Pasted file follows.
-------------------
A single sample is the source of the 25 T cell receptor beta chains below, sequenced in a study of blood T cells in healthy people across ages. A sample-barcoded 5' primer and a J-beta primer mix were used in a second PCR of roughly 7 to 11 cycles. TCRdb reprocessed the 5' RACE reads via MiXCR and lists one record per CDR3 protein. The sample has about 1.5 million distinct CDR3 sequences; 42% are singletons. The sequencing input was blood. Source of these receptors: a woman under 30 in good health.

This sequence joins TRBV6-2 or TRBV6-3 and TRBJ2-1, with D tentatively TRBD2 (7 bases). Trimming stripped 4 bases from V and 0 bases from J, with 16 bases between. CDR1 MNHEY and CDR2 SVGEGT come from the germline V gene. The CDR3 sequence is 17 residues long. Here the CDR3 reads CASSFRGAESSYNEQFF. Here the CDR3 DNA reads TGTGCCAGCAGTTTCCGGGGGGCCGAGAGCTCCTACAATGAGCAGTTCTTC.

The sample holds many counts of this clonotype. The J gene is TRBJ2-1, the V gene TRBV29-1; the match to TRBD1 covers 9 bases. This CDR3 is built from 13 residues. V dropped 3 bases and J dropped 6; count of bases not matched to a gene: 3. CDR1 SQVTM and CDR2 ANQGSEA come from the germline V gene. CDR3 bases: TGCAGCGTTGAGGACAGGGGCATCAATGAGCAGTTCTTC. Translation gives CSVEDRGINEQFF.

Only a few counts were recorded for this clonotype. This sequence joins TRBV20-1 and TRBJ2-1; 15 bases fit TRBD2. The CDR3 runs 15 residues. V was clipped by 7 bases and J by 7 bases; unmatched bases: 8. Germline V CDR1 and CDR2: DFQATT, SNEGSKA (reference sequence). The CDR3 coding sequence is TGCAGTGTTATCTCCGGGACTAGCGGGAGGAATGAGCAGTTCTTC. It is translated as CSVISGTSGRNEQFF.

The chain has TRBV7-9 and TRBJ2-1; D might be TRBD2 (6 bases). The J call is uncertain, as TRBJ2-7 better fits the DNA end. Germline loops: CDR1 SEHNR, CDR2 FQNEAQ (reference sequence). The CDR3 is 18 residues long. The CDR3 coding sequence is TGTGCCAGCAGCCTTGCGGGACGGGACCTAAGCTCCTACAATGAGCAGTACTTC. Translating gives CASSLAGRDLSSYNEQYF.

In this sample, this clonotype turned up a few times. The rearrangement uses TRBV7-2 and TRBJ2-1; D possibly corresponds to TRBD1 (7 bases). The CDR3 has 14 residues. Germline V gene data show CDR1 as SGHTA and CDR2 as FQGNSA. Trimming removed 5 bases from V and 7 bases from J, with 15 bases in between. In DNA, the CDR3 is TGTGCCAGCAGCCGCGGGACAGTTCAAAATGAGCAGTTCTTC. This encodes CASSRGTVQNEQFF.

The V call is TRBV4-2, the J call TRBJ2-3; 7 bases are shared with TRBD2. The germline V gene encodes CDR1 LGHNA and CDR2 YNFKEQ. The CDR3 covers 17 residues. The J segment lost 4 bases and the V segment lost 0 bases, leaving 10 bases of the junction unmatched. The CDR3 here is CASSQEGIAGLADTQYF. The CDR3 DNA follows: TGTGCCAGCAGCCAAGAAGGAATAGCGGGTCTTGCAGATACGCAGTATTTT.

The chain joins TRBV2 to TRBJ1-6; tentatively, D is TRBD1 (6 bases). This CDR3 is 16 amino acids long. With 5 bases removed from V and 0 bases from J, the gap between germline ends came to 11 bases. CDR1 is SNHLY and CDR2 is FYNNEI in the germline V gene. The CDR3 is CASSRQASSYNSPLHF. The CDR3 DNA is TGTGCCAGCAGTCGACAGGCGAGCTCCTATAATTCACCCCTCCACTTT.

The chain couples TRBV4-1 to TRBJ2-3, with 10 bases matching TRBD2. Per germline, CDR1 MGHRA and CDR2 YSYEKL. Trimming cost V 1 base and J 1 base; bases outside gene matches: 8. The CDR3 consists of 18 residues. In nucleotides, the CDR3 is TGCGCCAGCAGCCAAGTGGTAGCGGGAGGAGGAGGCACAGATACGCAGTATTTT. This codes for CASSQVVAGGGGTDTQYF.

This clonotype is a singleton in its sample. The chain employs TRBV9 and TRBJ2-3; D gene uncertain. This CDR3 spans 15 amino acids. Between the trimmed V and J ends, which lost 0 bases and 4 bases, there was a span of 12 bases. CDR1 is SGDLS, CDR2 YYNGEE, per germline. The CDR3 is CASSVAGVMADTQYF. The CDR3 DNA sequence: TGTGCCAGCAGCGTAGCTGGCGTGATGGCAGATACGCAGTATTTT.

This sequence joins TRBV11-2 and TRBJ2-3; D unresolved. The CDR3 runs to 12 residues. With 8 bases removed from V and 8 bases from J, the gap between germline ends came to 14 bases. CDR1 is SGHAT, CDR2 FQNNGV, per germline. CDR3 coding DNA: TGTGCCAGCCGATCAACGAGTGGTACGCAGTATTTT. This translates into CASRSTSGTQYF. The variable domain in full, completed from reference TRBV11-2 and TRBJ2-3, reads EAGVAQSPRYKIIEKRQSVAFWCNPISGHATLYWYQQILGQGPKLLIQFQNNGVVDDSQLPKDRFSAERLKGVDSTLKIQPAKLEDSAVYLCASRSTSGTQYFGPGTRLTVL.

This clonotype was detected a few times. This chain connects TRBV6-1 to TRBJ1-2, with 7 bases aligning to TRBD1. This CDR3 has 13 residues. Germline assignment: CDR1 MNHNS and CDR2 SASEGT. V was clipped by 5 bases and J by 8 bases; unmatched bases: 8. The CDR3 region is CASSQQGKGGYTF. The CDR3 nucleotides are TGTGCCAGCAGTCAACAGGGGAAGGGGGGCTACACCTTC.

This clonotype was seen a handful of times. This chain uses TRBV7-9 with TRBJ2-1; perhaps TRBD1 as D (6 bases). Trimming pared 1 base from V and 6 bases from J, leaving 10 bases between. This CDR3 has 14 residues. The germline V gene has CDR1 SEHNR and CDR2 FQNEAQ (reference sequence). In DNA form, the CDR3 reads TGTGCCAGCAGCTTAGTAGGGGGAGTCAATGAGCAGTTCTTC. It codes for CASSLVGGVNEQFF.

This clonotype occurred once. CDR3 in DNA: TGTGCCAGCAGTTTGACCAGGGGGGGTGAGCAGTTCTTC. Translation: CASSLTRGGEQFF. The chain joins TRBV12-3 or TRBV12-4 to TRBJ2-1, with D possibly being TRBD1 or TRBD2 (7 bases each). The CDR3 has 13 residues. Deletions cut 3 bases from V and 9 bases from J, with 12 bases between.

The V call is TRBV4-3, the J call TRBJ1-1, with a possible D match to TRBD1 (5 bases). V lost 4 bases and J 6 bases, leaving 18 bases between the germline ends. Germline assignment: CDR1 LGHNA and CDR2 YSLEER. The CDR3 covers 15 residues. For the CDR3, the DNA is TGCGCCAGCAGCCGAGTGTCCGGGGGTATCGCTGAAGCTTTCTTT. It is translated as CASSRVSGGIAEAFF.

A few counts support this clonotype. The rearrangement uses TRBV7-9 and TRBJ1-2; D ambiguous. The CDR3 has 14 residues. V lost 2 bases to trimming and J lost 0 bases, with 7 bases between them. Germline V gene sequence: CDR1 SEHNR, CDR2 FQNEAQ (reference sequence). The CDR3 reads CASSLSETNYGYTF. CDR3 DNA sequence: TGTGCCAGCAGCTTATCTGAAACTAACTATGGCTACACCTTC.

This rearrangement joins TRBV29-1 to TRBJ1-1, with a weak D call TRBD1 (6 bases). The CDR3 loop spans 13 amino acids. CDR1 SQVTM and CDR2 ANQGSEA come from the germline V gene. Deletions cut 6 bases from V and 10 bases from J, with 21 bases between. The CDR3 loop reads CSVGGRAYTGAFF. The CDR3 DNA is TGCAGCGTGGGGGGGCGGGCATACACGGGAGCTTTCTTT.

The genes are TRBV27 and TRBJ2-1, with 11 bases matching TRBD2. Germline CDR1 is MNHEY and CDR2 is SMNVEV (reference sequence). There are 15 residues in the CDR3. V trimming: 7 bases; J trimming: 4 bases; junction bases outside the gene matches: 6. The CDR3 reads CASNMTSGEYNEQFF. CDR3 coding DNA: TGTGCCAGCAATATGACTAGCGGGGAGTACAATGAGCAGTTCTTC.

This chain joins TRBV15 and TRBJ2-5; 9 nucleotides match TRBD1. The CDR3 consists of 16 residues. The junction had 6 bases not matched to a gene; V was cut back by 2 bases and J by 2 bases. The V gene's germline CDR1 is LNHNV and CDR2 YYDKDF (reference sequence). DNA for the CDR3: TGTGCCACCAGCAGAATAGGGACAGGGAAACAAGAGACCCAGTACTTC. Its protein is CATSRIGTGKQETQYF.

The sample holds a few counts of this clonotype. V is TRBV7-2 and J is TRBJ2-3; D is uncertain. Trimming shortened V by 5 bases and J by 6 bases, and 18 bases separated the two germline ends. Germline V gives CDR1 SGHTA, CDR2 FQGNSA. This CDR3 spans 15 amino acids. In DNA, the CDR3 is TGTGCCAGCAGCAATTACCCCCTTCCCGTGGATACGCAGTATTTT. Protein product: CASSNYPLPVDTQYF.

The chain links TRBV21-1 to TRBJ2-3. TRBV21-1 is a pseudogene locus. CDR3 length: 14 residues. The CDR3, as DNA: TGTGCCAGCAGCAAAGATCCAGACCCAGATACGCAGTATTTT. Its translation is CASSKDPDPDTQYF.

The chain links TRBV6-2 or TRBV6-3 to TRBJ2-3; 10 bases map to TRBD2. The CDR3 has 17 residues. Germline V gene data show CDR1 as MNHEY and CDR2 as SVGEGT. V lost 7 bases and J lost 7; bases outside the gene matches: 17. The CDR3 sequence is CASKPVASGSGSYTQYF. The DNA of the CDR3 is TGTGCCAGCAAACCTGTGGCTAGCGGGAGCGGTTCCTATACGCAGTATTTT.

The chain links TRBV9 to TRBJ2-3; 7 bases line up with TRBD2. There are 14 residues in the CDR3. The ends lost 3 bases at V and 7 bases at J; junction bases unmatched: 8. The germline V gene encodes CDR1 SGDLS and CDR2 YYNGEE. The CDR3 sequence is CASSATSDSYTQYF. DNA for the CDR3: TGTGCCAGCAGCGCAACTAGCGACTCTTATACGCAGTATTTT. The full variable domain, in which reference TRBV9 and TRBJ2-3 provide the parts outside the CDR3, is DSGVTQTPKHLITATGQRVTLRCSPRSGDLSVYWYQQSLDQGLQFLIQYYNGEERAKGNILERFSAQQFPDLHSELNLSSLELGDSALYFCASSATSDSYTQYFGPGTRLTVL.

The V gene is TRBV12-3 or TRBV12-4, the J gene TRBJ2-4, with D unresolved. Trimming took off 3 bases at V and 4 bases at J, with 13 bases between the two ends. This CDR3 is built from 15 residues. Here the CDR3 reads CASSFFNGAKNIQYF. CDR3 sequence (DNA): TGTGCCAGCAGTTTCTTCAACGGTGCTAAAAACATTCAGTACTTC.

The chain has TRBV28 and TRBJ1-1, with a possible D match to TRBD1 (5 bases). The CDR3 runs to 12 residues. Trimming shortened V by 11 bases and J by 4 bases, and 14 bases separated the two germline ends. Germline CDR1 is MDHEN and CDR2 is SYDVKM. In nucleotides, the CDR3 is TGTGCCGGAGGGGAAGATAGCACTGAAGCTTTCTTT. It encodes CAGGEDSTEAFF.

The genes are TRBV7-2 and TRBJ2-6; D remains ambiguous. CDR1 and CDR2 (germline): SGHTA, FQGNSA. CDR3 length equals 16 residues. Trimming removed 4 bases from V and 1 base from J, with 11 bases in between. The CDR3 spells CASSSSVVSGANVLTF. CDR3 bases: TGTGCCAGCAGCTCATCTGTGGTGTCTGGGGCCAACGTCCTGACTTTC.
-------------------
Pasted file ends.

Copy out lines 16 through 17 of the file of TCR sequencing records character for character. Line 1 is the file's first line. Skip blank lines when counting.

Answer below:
A few counts support this clonotype. The rearrangement uses TRBV7-9 and TRBJ1-2; D ambiguous. The CDR3 has 14 residues. V lost 2 bases to trimming and J lost 0 bases, with 7 bases between them. Germline V gene sequence: CDR1 SEHNR, CDR2 FQNEAQ (reference sequence). The CDR3 reads CASSLSETNYGYTF. CDR3 DNA sequence: TGTGCCAGCAGCTTATCTGAAACTAACTATGGCTACACCTTC.

This rearrangement joins TRBV29-1 to TRBJ1-1, with a weak D call TRBD1 (6 bases). The CDR3 loop spans 13 amino acids. CDR1 SQVTM and CDR2 ANQGSEA come from the germline V gene. Deletions cut 6 bases from V and 10 bases from J, with 21 bases between. The CDR3 loop reads CSVGGRAYTGAFF. The CDR3 DNA is TGCAGCGTGGGGGGGCGGGCATACACGGGAGCTTTCTTT.